Much OT and NT scholarship in the 20th cent. investigated the social contexts in which the narratives were transmitted orally before they were encapsulated in writing. A community or nation in constant change adapts its religious practices accordingly, and critics have been interested to go behind the literary sources of the Pentateuch, for example, to discern the process by which those sources attained their final form. Thus, attention was given to the life and aims of the Priestly editors from whom emerged the P source of the Pentateuch.
In NT studies work has been devoted to the process of transmitting the various items in the gospels which were identified by the Form Critics. There are two significant passages in 1 Cor. (11: 23–5 and 15: 3–5) in which Paul explains that what he passes on to his converts he had himself received and checked out at Jerusalem; the traditions about the Eucharist and the Resurrection as recorded by Paul therefore go back to the pre-Pauline era—the short period of time between the crucifixion and Paul's first visit to the leaders of the Church in Jerusalem (Gal. 1: 18). Paul asserts that he received the tradition ‘from the Lord’, and this might refer either to a direct revelation, as on the Damascus road, or, more probably, to the Lord (Jesus) as the source of a tradition that was passed on by a human chain of believers.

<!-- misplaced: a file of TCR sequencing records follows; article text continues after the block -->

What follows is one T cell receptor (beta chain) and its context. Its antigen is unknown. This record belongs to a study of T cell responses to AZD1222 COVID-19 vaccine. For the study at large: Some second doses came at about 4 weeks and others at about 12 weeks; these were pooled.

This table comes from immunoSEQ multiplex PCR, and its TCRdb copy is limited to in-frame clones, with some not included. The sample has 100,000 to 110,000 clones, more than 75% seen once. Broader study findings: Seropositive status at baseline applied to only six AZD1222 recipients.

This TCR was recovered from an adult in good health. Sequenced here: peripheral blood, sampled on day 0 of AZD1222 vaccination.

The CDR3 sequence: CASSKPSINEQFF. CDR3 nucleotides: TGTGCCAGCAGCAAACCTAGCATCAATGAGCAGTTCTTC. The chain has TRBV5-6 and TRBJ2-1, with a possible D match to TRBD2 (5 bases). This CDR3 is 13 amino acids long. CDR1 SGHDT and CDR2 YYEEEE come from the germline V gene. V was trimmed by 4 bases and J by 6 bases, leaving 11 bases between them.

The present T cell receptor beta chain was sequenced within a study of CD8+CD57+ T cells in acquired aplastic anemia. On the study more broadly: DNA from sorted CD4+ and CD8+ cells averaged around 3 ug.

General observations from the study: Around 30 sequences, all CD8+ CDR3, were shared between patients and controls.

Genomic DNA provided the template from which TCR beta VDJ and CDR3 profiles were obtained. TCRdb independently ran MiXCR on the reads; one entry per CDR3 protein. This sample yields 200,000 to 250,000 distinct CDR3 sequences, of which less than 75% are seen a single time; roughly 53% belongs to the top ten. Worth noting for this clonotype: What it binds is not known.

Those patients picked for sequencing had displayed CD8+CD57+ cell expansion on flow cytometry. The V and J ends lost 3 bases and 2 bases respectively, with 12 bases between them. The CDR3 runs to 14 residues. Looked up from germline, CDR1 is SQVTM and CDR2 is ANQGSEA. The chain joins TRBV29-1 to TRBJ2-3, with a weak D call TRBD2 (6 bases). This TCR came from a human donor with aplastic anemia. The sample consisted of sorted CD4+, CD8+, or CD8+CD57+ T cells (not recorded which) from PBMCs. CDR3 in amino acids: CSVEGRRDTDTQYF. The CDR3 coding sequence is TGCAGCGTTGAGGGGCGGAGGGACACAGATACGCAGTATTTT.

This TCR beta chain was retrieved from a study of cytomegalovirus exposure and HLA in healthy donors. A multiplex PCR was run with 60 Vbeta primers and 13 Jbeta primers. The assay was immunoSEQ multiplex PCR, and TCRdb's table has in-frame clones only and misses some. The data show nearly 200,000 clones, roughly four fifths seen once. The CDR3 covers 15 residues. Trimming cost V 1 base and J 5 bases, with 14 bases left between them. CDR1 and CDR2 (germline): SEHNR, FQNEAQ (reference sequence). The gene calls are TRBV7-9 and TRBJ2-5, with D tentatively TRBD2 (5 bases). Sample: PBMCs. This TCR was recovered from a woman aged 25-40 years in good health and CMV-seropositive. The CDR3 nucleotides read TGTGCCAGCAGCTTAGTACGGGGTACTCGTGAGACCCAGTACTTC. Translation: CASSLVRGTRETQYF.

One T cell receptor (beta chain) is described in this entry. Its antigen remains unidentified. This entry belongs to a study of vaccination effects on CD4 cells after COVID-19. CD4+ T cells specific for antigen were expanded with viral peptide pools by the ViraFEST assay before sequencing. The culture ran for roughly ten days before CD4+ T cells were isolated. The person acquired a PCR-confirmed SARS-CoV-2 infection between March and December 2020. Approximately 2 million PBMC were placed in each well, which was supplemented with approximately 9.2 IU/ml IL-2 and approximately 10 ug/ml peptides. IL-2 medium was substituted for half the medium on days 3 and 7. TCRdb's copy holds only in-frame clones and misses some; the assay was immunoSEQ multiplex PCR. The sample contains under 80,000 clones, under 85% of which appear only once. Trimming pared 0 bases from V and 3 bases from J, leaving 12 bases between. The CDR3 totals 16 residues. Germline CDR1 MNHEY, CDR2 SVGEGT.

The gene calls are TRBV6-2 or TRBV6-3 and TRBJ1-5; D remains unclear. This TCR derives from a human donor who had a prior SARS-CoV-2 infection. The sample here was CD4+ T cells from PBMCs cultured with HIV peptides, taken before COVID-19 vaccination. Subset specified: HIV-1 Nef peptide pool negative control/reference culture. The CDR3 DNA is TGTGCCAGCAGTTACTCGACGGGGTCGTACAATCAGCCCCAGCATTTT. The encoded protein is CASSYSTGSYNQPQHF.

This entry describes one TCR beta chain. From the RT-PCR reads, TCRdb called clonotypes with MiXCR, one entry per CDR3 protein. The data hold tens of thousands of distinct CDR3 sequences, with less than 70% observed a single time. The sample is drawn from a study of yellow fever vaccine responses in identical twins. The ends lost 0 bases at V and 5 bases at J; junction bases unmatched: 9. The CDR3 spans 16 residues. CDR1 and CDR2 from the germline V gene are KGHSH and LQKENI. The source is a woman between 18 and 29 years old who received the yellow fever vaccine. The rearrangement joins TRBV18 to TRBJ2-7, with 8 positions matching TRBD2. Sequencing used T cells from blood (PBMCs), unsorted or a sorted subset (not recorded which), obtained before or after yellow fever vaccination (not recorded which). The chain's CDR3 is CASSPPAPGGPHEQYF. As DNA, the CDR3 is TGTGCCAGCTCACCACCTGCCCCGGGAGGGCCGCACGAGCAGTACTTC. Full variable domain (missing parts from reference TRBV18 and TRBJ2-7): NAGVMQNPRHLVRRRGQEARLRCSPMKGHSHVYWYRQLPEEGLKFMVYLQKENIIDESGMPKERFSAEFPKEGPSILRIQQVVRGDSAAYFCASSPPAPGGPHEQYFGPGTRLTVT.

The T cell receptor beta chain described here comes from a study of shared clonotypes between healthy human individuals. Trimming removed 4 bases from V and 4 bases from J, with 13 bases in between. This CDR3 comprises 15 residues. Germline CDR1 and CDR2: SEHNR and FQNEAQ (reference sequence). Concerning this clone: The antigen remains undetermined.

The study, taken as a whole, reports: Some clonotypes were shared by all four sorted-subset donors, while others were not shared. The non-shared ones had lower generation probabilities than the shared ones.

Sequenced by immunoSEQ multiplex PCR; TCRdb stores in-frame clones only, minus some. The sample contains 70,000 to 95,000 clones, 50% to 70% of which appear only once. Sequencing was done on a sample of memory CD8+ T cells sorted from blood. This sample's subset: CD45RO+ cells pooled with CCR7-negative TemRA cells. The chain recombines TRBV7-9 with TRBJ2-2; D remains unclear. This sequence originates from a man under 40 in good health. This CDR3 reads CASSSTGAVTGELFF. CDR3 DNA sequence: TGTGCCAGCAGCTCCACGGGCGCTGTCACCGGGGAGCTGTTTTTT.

In Roman Catholic theology ‘tradition’, as defined at the Council of Trent in 1546, has a special meaning as a body of belief equal in authority with scripture. It has been held to consist of teaching given by the risen Jesus to the apostles during the forty days after the Resurrection (Acts 1: 3). Some Catholic theologians, however, regard tradition as the ongoing interpretation, within the Church, of revelation which is either explicitly or implicitly contained in scripture.
In Eastern Orthodoxy iconography is regarded as a mode by which the Holy Spirit conveys tradition, and icons of Christ are honoured along with the NT and both receive the same veneration; icons reveal in colour what the scripture proclaims by means of sentences.